Acidosis in Renal Failure. Each day the body normally produces about 50 to 80 millimoles more metabolic acid than metabolic alkali. Therefore, when the kidneys fail to function, acid accumulates in the body fluids. The buffers of the body fluids normally can buffer 500 to 1000 millimoles of acid without lethal increases in extracellular fluid hydrogen ion concentration, and the phosphate compounds in the bones can buffer an additional few thousand millimoles of hydrogen ion. However, when this buffering power is used up, the blood pH falls drastically, and the patient will become comatose and die if the pH falls below about 6.8.

Anemia in Chronic Renal Failure Caused by Decreased Erythro-poietin Secretion. Patients with severe chronic renal failure almost always develop anemia. The most important cause of this is decreased renal secretion of erythropoietin, which stimulates the bone marrow to produce red blood cells. If the kidneys are seriously damaged, they are unable to form adequate quantities of erythropoietin, which leads to diminished red blood cell production and consequent anemia.

Osteomalacia in Chronic Renal Failure Caused by Decreased Production of Active Vitamin D and by Phosphate Retention by the Kidneys. Prolonged renal failure also causes osteomalacia, a condition in which the bones are partially absorbed and, therefore, become greatly weakened. An important cause of this condition is the following: Vitamin D must be converted by a two-stage process, first in the liver and then in the kidneys, into 1,25-dihydroxycholecalciferol before it is able to promote calcium absorption from the intestine. Therefore, serious damage to the kidney greatly reduces the blood concentration of active vitamin D, which in turn decreases intestinal absorption of calcium and the availability of calcium to the bones.

Another important cause of demineralization of the skeleton in chronic renal failure is the rise in serum phosphate concentration that occurs as a result of decreased GFR. This rise in serum phosphate causes increased binding of phosphate with calcium in the plasma, thus decreasing the plasma serum ionized calcium concentration, which in turn stimulates parathyroid hormone secretion. This secondary hyperparathy-roidism then stimulates the release of calcium from bones, causing further demineralization of the bones.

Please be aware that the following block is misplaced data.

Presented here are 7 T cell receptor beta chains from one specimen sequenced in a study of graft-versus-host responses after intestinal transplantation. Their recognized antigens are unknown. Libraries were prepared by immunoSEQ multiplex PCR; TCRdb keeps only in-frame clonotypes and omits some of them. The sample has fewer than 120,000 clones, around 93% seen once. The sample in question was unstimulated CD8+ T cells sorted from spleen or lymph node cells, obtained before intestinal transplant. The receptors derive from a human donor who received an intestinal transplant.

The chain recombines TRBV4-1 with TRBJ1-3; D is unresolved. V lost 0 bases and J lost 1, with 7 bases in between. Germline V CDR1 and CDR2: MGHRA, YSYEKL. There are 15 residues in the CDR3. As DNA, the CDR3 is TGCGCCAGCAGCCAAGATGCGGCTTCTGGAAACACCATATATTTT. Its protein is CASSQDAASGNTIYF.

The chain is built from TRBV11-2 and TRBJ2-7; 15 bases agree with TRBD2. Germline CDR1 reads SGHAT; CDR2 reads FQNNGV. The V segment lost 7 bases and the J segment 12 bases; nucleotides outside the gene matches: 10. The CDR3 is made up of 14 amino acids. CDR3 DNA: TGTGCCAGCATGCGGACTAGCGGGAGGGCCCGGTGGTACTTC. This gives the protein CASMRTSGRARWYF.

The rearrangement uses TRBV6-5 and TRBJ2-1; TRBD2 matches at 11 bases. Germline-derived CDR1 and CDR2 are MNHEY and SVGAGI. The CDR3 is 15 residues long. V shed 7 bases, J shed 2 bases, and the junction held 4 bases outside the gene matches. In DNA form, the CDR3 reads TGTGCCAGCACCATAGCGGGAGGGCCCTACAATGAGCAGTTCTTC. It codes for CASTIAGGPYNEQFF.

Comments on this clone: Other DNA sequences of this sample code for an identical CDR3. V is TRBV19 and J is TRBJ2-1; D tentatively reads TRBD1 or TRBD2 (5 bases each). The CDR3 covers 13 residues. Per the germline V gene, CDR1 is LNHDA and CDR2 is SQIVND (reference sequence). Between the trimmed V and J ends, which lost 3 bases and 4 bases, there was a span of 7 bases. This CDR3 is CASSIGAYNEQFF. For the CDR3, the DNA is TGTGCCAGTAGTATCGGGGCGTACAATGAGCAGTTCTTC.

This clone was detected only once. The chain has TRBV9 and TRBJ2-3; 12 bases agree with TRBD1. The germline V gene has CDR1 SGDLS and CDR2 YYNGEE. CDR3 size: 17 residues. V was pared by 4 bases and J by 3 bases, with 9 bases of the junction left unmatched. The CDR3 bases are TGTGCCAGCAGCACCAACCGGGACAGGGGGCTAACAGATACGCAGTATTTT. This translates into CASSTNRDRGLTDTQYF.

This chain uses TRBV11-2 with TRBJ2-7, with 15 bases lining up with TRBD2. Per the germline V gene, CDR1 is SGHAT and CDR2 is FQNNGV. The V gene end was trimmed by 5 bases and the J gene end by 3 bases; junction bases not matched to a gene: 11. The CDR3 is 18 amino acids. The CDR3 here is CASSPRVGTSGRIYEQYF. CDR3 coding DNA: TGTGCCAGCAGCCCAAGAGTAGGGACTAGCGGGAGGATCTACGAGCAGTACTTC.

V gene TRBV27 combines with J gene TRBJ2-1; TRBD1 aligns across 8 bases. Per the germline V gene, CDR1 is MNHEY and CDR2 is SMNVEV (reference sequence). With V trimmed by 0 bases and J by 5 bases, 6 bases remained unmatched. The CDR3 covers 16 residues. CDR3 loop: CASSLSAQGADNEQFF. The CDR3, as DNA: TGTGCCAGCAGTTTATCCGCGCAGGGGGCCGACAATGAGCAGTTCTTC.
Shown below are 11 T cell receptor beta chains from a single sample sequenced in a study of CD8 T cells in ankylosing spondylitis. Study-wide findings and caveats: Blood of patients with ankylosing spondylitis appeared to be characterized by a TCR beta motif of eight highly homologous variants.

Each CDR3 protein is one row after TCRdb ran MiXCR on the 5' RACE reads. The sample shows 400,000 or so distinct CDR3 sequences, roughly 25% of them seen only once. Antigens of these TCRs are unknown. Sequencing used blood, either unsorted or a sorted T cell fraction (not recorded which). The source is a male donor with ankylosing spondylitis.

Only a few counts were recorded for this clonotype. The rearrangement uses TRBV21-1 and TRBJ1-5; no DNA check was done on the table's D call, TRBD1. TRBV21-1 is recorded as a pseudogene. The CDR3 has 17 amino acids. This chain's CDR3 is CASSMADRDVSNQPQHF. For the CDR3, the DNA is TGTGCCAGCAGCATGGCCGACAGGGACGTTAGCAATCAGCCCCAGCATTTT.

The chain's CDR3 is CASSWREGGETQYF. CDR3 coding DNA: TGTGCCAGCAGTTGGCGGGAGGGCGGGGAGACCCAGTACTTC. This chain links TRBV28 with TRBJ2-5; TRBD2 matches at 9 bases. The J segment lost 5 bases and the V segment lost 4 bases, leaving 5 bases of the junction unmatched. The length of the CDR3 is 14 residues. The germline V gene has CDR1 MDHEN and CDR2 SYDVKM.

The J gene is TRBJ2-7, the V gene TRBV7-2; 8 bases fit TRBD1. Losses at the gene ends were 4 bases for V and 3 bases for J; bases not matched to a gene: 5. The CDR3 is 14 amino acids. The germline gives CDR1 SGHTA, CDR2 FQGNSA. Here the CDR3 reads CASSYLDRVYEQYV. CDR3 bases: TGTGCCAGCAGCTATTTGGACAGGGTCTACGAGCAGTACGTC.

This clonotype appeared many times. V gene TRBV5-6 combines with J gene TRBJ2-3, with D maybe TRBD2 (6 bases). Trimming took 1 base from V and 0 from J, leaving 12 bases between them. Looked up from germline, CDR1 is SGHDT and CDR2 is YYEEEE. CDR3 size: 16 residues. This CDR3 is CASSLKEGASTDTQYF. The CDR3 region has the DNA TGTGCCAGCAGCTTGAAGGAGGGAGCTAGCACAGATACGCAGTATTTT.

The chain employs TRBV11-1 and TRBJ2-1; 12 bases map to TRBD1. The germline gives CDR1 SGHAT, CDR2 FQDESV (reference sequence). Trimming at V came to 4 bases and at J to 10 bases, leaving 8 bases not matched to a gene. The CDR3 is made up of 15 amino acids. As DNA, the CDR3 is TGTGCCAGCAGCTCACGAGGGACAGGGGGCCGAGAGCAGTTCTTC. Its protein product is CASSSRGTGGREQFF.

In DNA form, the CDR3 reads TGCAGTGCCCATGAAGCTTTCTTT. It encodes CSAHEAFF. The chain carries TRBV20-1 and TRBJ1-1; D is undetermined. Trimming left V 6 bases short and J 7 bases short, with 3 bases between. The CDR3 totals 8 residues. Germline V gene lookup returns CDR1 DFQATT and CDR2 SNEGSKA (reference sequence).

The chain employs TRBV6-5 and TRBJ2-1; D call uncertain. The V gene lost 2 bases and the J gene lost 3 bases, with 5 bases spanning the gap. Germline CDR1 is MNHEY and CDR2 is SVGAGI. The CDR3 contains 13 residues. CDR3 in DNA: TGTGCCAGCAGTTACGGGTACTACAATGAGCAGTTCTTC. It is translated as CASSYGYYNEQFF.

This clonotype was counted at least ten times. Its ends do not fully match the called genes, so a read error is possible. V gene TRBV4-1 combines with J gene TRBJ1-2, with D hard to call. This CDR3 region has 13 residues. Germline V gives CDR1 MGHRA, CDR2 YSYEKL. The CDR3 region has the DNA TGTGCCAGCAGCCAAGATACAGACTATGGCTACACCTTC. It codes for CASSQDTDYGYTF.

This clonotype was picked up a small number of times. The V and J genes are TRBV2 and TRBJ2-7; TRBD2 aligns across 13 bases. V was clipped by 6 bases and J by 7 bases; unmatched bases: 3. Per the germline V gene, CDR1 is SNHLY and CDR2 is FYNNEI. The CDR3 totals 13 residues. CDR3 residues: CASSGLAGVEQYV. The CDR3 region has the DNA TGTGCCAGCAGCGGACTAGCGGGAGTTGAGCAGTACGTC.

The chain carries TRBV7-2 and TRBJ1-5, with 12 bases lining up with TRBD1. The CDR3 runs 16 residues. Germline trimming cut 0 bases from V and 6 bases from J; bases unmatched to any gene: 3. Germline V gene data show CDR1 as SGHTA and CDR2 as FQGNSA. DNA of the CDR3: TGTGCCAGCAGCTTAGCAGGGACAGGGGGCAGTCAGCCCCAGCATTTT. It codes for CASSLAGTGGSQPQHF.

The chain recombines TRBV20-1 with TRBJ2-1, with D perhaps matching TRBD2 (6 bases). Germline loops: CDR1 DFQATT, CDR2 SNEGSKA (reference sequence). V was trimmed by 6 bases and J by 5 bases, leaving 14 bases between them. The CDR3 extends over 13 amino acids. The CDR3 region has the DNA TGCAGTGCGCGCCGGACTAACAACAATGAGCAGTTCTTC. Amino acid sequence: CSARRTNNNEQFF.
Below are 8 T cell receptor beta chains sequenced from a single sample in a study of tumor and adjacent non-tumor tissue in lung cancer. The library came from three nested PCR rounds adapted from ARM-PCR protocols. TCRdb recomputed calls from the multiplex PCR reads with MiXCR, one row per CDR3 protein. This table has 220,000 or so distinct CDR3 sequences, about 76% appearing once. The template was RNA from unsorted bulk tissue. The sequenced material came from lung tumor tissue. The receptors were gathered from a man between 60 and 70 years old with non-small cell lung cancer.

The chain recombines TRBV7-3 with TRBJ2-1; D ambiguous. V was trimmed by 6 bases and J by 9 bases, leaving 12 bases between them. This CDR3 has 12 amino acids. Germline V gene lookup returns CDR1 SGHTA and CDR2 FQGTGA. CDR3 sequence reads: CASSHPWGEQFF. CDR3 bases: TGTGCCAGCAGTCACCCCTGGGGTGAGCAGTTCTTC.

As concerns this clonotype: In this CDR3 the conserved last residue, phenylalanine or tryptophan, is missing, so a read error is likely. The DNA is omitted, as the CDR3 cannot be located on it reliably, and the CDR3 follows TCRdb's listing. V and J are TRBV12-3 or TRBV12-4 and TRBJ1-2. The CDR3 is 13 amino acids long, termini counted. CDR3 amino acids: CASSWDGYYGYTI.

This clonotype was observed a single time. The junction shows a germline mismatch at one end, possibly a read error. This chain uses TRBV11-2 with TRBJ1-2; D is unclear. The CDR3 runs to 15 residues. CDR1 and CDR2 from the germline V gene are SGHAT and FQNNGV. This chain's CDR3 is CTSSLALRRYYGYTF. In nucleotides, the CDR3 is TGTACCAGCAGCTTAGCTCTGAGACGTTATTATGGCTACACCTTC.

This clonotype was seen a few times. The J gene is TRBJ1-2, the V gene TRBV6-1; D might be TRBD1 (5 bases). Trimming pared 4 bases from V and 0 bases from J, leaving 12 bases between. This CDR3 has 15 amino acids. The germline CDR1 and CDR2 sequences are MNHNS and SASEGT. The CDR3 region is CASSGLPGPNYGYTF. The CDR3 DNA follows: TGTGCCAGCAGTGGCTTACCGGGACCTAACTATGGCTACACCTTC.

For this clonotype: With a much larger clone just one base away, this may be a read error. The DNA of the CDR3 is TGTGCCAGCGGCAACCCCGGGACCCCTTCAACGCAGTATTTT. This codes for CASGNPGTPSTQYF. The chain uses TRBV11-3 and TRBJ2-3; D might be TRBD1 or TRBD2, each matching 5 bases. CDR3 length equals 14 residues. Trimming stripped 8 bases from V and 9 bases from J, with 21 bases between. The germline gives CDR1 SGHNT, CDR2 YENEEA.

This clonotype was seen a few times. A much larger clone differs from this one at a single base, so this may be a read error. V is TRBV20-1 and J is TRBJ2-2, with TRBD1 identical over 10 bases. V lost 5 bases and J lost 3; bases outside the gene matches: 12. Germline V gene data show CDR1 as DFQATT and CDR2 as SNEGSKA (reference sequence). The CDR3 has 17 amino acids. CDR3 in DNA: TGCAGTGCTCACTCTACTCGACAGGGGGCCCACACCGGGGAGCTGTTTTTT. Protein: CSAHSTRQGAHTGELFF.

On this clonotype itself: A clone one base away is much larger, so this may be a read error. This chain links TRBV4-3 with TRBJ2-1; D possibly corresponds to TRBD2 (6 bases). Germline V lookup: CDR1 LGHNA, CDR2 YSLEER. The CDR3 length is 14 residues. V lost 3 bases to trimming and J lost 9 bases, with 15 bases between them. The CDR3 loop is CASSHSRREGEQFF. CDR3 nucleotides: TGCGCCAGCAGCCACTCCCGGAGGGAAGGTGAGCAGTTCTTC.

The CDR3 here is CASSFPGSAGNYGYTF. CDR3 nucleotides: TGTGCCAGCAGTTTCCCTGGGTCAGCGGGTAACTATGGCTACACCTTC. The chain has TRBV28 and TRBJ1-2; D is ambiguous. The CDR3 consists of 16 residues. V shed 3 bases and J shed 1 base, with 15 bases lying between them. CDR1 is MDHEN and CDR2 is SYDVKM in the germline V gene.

Hypertension and Kidney Disease

As discussed earlier in this chapter, hypertension can exacerbate injury to the glomeruli and blood vessels of the kidneys and is a major cause of end-stage renal disease. Conversely, abnormalities of kidney function can cause hypertension, as discussed in detail in Chapter 19. Thus, the relation between hypertension and kidney disease can, in some instances, propagate a vicious circle: primary kidney damage leads to increased blood pressure, which in turn causes further damage to the kidneys, further increases in blood pressure, and so forth, until end-stage renal disease develops.

Not all types of kidney disease cause hypertension, because damage to certain portions of the kidney cause uremia without hypertension. Nevertheless, some types of renal damage are particularly prone to cause hypertension. A classification of kidney disease relative to hypertensive or nonhypertensive effects is the following.

Renal Lesions That Reduce the Ability of the Kidneys to Excrete Sodium and Water Promote Hypertension. Renal lesions that decrease the ability of the kidneys to excrete sodium and water almost invariably cause hypertension. Therefore, lesions that either decrease GFR or increase tubular reabsorption usually lead to hypertension of varying degrees. Some specific types of renal abnormalities that can cause hypertension are as follows:

1. Increased renal vascular resistance, which reduces renal blood flow and GFR. An example is hypertension caused by renal artery stenosis.

2. Decreased glomerular capillary filtration coefficient, which reduces GFR. An example of this is chronic glomerulonephritis, which causes inflammation and thickening of the glomerular capillary membranes, thereby reducing the glomerular capillary filtration coefficient.

3. Excessive tubular sodium reabsorption. An example is hypertension caused by excessive aldosterone secretion, which increases sodium reabsorption mainly in the cortical collecting tubules.

Once hypertension has developed, renal excretion of sodium and water returns to normal because the high arterial pressure causes pressure natriuresis and pressure diuresis, so that intake and output of sodium and water become balanced once again. Even when there are large increases in renal vascular resistance or decreases in the glomerular capillary coefficient, the GFR may still return to nearly normal levels after the arterial blood pressure rises. Likewise, when tubular reabsorption is increased, as occurs with excessive aldosterone secretion, the urinary excretion rate is initially reduced but then returns to normal as arterial pressure rises. Thus, after hypertension develops, there may be no sign of impaired excretion of sodium and water other than the hypertension. As explained in Chapter 19, normal excretion of sodium and water at an elevated arterial pressure means that pressure natriure-sis and pressure diuresis have been reset to a higher arterial pressure.